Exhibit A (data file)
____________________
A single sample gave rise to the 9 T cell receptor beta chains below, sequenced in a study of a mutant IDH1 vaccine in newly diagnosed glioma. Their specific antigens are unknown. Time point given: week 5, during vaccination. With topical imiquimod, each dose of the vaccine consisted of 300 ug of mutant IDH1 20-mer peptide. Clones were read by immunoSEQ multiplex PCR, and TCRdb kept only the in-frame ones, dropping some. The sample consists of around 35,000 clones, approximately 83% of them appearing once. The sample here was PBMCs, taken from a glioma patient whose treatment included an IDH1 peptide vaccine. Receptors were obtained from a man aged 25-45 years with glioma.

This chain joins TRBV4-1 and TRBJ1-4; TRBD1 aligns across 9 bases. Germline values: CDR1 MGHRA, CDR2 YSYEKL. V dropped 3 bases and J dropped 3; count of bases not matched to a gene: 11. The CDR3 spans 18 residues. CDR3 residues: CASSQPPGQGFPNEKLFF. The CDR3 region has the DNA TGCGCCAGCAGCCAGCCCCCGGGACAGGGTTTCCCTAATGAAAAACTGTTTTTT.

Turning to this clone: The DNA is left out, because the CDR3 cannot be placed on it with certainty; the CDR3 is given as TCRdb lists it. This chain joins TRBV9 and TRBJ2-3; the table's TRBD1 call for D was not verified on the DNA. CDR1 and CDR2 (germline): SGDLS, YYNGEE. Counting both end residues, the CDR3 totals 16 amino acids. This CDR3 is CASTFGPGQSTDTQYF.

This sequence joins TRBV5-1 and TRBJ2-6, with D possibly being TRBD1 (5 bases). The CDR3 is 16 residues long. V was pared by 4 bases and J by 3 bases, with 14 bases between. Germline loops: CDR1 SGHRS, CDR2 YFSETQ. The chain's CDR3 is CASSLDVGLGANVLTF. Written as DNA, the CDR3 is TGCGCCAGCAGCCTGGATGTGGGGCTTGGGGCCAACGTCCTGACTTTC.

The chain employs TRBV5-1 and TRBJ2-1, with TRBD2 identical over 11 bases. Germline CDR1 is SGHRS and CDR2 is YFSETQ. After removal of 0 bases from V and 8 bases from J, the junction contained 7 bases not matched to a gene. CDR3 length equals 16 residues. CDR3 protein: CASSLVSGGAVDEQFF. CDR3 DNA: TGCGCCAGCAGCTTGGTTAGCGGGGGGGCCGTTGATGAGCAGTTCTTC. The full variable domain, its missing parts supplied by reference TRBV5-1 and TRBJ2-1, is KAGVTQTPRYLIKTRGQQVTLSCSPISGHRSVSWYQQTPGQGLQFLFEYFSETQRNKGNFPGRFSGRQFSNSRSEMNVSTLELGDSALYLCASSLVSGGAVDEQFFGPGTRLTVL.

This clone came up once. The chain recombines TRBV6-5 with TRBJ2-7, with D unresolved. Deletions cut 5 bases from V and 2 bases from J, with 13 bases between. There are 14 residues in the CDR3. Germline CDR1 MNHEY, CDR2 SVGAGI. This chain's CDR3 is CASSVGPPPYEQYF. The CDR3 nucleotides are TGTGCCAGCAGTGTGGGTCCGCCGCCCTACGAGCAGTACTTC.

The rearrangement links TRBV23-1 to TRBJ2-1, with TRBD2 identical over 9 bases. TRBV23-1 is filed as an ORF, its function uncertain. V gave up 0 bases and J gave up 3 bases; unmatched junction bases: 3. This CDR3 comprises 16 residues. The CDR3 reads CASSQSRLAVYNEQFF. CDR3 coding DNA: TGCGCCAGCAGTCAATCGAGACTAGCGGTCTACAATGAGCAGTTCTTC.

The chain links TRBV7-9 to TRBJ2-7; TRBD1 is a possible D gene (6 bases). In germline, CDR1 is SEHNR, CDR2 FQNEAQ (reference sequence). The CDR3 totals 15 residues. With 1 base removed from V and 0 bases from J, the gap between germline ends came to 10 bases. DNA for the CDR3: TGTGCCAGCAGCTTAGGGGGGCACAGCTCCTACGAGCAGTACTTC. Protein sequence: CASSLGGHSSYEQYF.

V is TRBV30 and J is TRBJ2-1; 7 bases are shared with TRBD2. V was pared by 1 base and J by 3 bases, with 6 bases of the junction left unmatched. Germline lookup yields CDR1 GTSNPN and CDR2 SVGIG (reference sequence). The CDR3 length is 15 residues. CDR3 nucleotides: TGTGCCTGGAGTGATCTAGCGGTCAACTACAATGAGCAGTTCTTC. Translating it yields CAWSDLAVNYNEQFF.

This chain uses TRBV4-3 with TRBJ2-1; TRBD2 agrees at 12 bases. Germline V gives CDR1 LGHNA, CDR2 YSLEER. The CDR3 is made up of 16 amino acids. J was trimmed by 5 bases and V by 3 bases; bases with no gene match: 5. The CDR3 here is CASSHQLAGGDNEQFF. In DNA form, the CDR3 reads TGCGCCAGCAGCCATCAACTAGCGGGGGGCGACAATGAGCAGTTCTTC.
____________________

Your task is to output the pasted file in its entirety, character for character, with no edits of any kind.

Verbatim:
A single sample gave rise to the 9 T cell receptor beta chains below, sequenced in a study of a mutant IDH1 vaccine in newly diagnosed glioma. Their specific antigens are unknown. Time point given: week 5, during vaccination. With topical imiquimod, each dose of the vaccine consisted of 300 ug of mutant IDH1 20-mer peptide. Clones were read by immunoSEQ multiplex PCR, and TCRdb kept only the in-frame ones, dropping some. The sample consists of around 35,000 clones, approximately 83% of them appearing once. The sample here was PBMCs, taken from a glioma patient whose treatment included an IDH1 peptide vaccine. Receptors were obtained from a man aged 25-45 years with glioma.

This chain joins TRBV4-1 and TRBJ1-4; TRBD1 aligns across 9 bases. Germline values: CDR1 MGHRA, CDR2 YSYEKL. V dropped 3 bases and J dropped 3; count of bases not matched to a gene: 11. The CDR3 spans 18 residues. CDR3 residues: CASSQPPGQGFPNEKLFF. The CDR3 region has the DNA TGCGCCAGCAGCCAGCCCCCGGGACAGGGTTTCCCTAATGAAAAACTGTTTTTT.

Turning to this clone: The DNA is left out, because the CDR3 cannot be placed on it with certainty; the CDR3 is given as TCRdb lists it. This chain joins TRBV9 and TRBJ2-3; the table's TRBD1 call for D was not verified on the DNA. CDR1 and CDR2 (germline): SGDLS, YYNGEE. Counting both end residues, the CDR3 totals 16 amino acids. This CDR3 is CASTFGPGQSTDTQYF.

This sequence joins TRBV5-1 and TRBJ2-6, with D possibly being TRBD1 (5 bases). The CDR3 is 16 residues long. V was pared by 4 bases and J by 3 bases, with 14 bases between. Germline loops: CDR1 SGHRS, CDR2 YFSETQ. The chain's CDR3 is CASSLDVGLGANVLTF. Written as DNA, the CDR3 is TGCGCCAGCAGCCTGGATGTGGGGCTTGGGGCCAACGTCCTGACTTTC.

The chain employs TRBV5-1 and TRBJ2-1, with TRBD2 identical over 11 bases. Germline CDR1 is SGHRS and CDR2 is YFSETQ. After removal of 0 bases from V and 8 bases from J, the junction contained 7 bases not matched to a gene. CDR3 length equals 16 residues. CDR3 protein: CASSLVSGGAVDEQFF. CDR3 DNA: TGCGCCAGCAGCTTGGTTAGCGGGGGGGCCGTTGATGAGCAGTTCTTC. The full variable domain, its missing parts supplied by reference TRBV5-1 and TRBJ2-1, is KAGVTQTPRYLIKTRGQQVTLSCSPISGHRSVSWYQQTPGQGLQFLFEYFSETQRNKGNFPGRFSGRQFSNSRSEMNVSTLELGDSALYLCASSLVSGGAVDEQFFGPGTRLTVL.

This clone came up once. The chain recombines TRBV6-5 with TRBJ2-7, with D unresolved. Deletions cut 5 bases from V and 2 bases from J, with 13 bases between. There are 14 residues in the CDR3. Germline CDR1 MNHEY, CDR2 SVGAGI. This chain's CDR3 is CASSVGPPPYEQYF. The CDR3 nucleotides are TGTGCCAGCAGTGTGGGTCCGCCGCCCTACGAGCAGTACTTC.

The rearrangement links TRBV23-1 to TRBJ2-1, with TRBD2 identical over 9 bases. TRBV23-1 is filed as an ORF, its function uncertain. V gave up 0 bases and J gave up 3 bases; unmatched junction bases: 3. This CDR3 comprises 16 residues. The CDR3 reads CASSQSRLAVYNEQFF. CDR3 coding DNA: TGCGCCAGCAGTCAATCGAGACTAGCGGTCTACAATGAGCAGTTCTTC.

The chain links TRBV7-9 to TRBJ2-7; TRBD1 is a possible D gene (6 bases). In germline, CDR1 is SEHNR, CDR2 FQNEAQ (reference sequence). The CDR3 totals 15 residues. With 1 base removed from V and 0 bases from J, the gap between germline ends came to 10 bases. DNA for the CDR3: TGTGCCAGCAGCTTAGGGGGGCACAGCTCCTACGAGCAGTACTTC. Protein sequence: CASSLGGHSSYEQYF.

V is TRBV30 and J is TRBJ2-1; 7 bases are shared with TRBD2. V was pared by 1 base and J by 3 bases, with 6 bases of the junction left unmatched. Germline lookup yields CDR1 GTSNPN and CDR2 SVGIG (reference sequence). The CDR3 length is 15 residues. CDR3 nucleotides: TGTGCCTGGAGTGATCTAGCGGTCAACTACAATGAGCAGTTCTTC. Translating it yields CAWSDLAVNYNEQFF.

This chain uses TRBV4-3 with TRBJ2-1; TRBD2 agrees at 12 bases. Germline V gives CDR1 LGHNA, CDR2 YSLEER. The CDR3 is made up of 16 amino acids. J was trimmed by 5 bases and V by 3 bases; bases with no gene match: 5. The CDR3 here is CASSHQLAGGDNEQFF. In DNA form, the CDR3 reads TGCGCCAGCAGCCATCAACTAGCGGGGGGCGACAATGAGCAGTTCTTC.